· St Marks Square: Probably one of the best known landmarks in Venice. A large square, it is surrounded by beautiful buildings including the Doges Palace. There are many cafes and pizza places, some of which are quite good, all of which are a little highly priced though. But it may be worth it, if you can get a pavement table.

· Basilica di San Marco: A wonderful place to get a good overall view of Venice. It is a replica of the original that was built in the 15th century and the place where Galileo first showed off his telescope. There is a lift to the top. Go in the morning or evening as it can get a little crowed.

· Collezione Peggy Guggenheim: The gallery is owned and run by the Guggenheim Foundation and is a wonderful collection of work by some very well known artists. It contains the best assembly of early 20th century work in Italy including, Picasso, Kandinsky, and Pollock.

· Venice Film Festival: The home of one of the top film festivals in the world and also the oldest surviving film festival in the world. Usually staged around the end of August and the beginning of September it is a great place for star spotting, if you can get past the paparazzi.

· Museo Correr: A beautiful museum dedicated to art and the history of Venice. Principally based on the collection of Teodoro Correr it now contains a large and varied collection. The neo-classical rooms have sculptures by Antonio Canova. The museum is at the western corner of St.Mark’s Square.

· Chiesa di S. Stefano: hermits reputedly built this lovely little church in the 13th century. There is a beautiful bell tower and a painting by the artist Tintoretto. The church still holds regular services every Saturday and Sunday.

Although a beautiful city, Venice can be very crowded in the high season. If you can go in spring or fall then so much the better. In a town so tourist focused, language is never really going to be a barrier. There will always be someone who can help.

The food is generally pricey, but is of a high standard. Even near the main attractions the food is good, though you will pay a premium. It is possible, as in any city, to find the back street cafes, where the locals eat. But you may have to look a little harder than in other cities. The ice cream has to be tasted to be believed; well it is Italy after all!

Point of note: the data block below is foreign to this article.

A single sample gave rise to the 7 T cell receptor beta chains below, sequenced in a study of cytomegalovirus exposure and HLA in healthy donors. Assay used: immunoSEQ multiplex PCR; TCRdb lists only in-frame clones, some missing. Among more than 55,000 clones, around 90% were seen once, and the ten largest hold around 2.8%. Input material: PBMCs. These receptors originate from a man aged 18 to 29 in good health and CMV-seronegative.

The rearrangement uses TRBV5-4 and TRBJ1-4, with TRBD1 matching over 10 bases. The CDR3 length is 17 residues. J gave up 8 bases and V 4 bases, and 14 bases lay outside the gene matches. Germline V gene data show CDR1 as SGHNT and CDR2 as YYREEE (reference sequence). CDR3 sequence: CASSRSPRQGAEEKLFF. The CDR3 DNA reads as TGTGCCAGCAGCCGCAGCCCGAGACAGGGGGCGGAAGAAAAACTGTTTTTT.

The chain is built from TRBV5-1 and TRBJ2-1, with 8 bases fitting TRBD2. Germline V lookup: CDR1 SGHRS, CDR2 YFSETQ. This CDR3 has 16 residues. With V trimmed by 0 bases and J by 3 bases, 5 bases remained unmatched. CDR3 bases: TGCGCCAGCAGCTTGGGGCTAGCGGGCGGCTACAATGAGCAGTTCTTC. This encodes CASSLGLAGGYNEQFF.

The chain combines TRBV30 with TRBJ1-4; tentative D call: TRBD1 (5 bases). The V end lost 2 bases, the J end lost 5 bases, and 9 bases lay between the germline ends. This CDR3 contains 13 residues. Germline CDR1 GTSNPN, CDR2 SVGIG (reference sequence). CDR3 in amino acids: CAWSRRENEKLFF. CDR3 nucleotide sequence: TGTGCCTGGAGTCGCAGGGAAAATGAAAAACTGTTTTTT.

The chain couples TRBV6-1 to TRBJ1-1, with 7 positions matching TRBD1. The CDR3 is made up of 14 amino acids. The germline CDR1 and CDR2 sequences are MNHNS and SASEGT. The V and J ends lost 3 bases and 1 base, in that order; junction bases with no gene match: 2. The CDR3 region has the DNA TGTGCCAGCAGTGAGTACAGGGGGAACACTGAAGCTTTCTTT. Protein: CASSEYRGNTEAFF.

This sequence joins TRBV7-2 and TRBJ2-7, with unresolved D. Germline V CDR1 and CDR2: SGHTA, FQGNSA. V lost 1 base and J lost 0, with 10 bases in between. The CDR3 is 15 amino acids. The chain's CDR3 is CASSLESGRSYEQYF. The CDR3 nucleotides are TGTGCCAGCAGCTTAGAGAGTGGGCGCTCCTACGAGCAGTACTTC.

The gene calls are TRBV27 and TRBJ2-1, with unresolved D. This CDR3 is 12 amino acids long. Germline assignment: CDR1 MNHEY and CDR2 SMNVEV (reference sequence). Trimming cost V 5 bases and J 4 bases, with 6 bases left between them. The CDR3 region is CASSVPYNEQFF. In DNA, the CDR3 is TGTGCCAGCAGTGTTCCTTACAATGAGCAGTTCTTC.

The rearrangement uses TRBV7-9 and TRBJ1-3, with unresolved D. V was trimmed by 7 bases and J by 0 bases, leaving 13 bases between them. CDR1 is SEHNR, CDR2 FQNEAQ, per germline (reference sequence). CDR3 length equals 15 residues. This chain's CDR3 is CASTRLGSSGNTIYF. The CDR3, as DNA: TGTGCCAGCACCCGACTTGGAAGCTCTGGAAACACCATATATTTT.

Although it is busy, the locals are generally friendly, used as they are to dealing with holidaymakers (the tourists themselves can be another matter!). And you should have no trouble in finding your way around the city. The vapporetto’s, or waterbuses can be useful and a good way to see the city from another angle, but can also get crowded.

There is a great deal to see and do in Venice, and it is definitely a great place to go. Whether as part of a full European tour, or a holiday in its own right will be a vacation to remember.

Find out more about Venice Sightseeing

Saturday, 13 January 2007

Sightseeing in Rome

Rome is the bustling heart of Italy. A modern capital in every sense of the word yet steeped in history, with a wealth of art, architecture and religion to suit every holidaymaker, traveler, academic or pilgrim.

Over 2,000 years of history have left their mark in all parts of this stylish metropolis. Tradition has it, that the city was founded by Romulus on Palatino one of the 7 hills on which Rome is built. The city stands near the Tevere river, which guarantees that wherever you are, you are never far from a stunning view of the city.

The most essential thing in Rome is good shoes! Good comfortable ones for your walks around the town and a few stylish pairs for evening promenades. Rome is one of the best places in Europe to buy some great designer shoes.

The whole place is like a huge, vibrant, open-air museum. Italians are a friendly people. Expect to be offered help if you are standing on a street corner with a map in your hand and a puzzled look on you face. Style is the order of the day when out in Rome. Good strong, but not bright colors, a scarf flicked fashionably over and a smart bag over your shoulder. No fanny packs please, they do spoil the line of your Gucci you know!